From a controversial season in Doctor Who’s history, Nightmare of Eden plays around with tone like a baritone on acid… which seems vaguely appropriate for a story in which the horror of drugs is the dominant theme.
Serious-minded but facetiously performed, it’s easy to get distracted by the stylings and trappings of late ‘70s Who. If your heart isn’t curiously warmed by the sight of astro-tourists in sunglasses and space macs, this may not be for you. And yet, look beyond the glitter and the flares, and the script, if not the performances, asserts that this is a world populated by real people: jaded, sardonic and dry. It’s proof that sometimes the most sober slice of Who is garnished with the campest of toppings.
Take loveable Germanic zoologist turncoat, Tryst.
Tryst may possibly be the worst thing in Nightmare of Eden. Or the best. It’s hard to tell. Tom Baker speaks for all of us when he ad-libs, of Tryst’s accent, ‘I’m just interested in the voice. Fascinating.’ But there’s no denying it: the world of Doctor Who is a more glorious place for having him in it.
Several years later, Doctor Who would mistake quirky wit for day-glo wackiness, and yet, with no less than two scriptwriting demi-gods at the helm – the man that helped to give us Wallace and Gromit, Bob Baker, and the man that made being a polymath seem like the most joyous thing possible, Douglas Adams – this is a story which knows the right side of the line to tread. Mostly.
Customs and Excise Officers, Fisk and Costa, may look like they’ve stepped in from a Berlin fetish bar, but they do a neat line in bureaucratic misanthropy nonetheless. Brilliantly, the ship’s Captain gets progressively more Northern the more drugged up he gets. And then there is the trippy delight of seeing the Doctor drowning in hazy slo-mo effects while simultaneously being assaulted by a man in tinfoil. It’s like the 1977 Doctor Who annual come to life.
Back in 1979, we didn’t know what to make of such curious sensory overload. Like K9 on a bad day, it was enough to make us blow a fuse. But in 2012, we know better.
There’s something rather prescient about a script that can take in such matters as insurance claims, drug running and even throw in something called The Eden Project. In these times when you’re lucky to get through the day without being run up multiple times about PPI protection, it all seems really rather current.
Ultimately, what’s not to love about a script that can compare the structure of the universe to an infinite sequence of Russian dolls while throwing in gags about jelly babies, as well as satirical swipes at the treatment of economy class passengers? For all the deficiencies in presentation, Nightmare of Eden is still a story with real science and genuine imagination at its heart.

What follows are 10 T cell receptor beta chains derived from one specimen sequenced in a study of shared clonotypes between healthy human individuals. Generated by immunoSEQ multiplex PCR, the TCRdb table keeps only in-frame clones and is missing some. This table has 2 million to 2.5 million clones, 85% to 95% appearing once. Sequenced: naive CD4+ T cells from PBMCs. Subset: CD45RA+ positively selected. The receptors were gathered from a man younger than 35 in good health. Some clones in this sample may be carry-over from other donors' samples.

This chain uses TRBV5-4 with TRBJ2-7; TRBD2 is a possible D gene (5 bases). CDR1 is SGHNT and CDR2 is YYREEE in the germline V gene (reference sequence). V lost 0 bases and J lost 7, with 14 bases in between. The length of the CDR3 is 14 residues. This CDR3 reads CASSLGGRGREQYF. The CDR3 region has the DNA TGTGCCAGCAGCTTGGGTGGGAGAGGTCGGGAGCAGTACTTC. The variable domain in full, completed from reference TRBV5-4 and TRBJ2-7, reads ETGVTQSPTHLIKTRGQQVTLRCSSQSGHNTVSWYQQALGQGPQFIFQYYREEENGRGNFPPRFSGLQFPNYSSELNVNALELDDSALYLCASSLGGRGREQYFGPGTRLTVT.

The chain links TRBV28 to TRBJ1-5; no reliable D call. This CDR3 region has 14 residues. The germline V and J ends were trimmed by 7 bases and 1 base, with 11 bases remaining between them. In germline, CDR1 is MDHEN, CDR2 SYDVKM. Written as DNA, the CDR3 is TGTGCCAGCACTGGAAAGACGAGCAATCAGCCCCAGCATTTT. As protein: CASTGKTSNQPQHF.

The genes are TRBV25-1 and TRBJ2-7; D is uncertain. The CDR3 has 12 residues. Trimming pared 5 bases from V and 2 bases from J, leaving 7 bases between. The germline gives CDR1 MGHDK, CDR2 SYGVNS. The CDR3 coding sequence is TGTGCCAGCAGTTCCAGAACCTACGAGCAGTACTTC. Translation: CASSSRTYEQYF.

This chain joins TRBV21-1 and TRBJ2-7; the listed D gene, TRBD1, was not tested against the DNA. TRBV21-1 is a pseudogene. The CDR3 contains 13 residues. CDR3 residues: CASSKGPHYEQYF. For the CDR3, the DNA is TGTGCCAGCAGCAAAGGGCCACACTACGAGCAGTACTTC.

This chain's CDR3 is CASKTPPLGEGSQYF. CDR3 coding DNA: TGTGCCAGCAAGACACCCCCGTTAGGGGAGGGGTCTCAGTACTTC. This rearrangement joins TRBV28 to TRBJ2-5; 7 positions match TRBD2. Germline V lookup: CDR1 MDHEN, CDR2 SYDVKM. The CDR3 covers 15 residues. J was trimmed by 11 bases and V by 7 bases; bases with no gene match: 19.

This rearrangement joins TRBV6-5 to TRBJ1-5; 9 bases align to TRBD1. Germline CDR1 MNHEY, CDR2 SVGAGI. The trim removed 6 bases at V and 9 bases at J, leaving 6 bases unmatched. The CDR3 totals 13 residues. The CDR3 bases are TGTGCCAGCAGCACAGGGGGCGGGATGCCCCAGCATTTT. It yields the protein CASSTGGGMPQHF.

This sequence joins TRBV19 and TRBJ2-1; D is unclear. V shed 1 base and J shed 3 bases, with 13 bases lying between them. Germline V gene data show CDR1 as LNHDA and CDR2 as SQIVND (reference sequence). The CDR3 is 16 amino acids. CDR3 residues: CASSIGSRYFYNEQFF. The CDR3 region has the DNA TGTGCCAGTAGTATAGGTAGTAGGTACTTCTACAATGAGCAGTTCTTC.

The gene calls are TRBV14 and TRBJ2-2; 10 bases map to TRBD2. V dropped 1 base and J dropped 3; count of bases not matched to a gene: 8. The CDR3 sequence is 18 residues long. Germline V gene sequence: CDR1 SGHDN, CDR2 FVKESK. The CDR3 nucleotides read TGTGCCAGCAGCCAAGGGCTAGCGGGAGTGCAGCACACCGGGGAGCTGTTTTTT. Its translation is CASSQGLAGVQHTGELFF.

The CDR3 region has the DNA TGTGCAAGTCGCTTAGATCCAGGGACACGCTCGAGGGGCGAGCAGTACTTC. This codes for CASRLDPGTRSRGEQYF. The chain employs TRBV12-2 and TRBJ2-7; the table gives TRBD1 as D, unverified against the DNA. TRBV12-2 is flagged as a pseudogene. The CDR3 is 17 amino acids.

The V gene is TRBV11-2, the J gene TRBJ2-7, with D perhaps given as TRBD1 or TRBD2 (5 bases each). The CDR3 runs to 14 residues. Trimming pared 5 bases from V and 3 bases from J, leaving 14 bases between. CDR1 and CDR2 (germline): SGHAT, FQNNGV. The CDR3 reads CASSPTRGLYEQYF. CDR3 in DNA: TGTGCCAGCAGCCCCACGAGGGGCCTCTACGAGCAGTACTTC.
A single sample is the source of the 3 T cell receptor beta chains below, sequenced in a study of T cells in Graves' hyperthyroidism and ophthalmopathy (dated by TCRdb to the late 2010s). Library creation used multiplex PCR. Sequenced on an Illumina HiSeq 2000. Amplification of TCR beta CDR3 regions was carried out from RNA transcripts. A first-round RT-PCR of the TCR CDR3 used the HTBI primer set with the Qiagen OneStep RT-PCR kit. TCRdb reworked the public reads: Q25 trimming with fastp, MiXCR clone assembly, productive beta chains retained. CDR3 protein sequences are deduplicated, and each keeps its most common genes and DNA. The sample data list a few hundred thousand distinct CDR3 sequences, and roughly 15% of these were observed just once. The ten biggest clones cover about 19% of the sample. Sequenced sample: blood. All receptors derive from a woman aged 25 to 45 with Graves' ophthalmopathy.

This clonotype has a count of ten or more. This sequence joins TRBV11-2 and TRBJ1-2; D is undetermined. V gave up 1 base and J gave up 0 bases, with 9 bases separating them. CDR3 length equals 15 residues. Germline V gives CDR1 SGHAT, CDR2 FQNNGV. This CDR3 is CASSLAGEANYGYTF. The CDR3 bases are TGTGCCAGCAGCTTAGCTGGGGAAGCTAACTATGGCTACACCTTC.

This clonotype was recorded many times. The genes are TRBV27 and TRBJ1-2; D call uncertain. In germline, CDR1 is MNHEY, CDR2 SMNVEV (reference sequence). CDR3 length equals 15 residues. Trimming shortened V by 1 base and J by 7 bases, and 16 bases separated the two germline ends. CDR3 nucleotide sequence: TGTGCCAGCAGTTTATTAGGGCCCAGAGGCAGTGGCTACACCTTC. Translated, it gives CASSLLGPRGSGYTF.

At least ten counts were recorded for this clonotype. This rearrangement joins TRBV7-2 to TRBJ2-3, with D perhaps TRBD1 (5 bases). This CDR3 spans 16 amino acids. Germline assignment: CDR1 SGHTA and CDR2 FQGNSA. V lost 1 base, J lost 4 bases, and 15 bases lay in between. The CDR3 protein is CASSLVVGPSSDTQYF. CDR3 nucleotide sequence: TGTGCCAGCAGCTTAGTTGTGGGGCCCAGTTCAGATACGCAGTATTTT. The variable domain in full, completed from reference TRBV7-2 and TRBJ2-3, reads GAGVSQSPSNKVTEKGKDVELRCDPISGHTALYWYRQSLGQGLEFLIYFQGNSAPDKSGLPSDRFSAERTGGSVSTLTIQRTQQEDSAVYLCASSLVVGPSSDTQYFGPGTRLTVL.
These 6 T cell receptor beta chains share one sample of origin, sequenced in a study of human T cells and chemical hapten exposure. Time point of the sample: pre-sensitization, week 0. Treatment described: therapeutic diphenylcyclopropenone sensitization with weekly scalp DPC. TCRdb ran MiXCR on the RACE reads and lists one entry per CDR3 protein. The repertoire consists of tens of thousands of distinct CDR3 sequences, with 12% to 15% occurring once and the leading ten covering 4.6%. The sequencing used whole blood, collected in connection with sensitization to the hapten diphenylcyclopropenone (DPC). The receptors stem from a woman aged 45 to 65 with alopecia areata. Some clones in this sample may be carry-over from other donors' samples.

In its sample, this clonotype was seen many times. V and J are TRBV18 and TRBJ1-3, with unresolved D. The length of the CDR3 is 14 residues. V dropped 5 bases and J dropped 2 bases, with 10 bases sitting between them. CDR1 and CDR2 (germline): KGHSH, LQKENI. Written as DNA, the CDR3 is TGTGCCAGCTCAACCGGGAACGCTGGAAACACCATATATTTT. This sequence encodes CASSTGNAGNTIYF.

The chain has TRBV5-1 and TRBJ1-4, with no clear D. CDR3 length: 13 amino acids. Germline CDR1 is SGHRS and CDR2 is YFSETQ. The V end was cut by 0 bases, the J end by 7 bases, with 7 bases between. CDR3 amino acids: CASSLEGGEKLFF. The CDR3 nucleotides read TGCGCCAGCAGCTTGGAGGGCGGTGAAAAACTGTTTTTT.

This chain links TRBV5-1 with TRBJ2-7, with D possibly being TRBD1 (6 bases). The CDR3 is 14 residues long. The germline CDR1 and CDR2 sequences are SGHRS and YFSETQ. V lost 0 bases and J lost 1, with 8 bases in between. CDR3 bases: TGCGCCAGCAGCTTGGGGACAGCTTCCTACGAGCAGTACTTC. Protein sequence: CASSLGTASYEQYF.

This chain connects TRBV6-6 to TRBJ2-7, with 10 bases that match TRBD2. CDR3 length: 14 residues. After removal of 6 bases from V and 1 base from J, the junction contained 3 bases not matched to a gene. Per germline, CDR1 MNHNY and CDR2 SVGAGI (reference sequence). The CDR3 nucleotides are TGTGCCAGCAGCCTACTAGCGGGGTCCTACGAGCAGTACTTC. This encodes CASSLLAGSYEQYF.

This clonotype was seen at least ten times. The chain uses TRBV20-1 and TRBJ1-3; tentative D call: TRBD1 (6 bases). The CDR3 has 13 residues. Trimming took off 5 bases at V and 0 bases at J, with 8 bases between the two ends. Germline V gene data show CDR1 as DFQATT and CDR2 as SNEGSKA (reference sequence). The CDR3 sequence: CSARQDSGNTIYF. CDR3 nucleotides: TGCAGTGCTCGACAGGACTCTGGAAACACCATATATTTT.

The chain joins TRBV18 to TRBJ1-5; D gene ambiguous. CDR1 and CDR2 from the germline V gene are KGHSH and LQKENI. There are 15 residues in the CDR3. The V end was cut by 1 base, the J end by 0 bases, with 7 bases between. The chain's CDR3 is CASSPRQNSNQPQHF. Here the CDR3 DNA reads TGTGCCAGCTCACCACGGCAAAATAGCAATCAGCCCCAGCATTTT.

Extras: Toby Hadoke moderates an entertaining commentary featuring Lalla Ward, Bob Baker, actor Peter Craze, effects supervisor, Colin Mapson and make-up artist, Joan Stribling.
Understandably, the discussion takes in such matters as the programme’s financial limitations and the presentation of drugs in a story for children. But, given that Lalla Ward is on the panel, it’s inevitable that conversation also turns to her costume (like a maternity outfit, apparently) and the genius of Douglas Adams. We have been here many times before. Even so, it’s impossible to disagree with Lalla when she asserts that ‘Douglas’s silliness was quite cerebral and quite interesting.’ Quite right.
Lalla pops up again on an awkward and stilted interview segment from Ask Aspel in which it’s abundantly clear that the woman who champions ‘interesting silliness’ is, in that context at least, prickily unable to laugh at herself. Ah well – we were all rather po-faced when young.
As for the rest of the set, the two standout features are a fan analysis, featuring comedienne Josie Long and writers Joe Lidster and Simon Guerrier, and documentary, The Nightmare of Television Centre, which goes behind the scenes of the production from the viewpoint of the techies.
There’s no getting away from it: any production in which the original director was sacked during a tea break is going to be considered less than satisfactory. But all told, the participants are rather harsh on the success of the story. In this instance, time hasn’t lent distance to their assessment of it – which is a great shame. Nightmare of Eden is far from a stillbirth, and, for this reviewer at least, rather a success.
Released on DVD on Monday 2nd April 2012 by BBC Worldwide.
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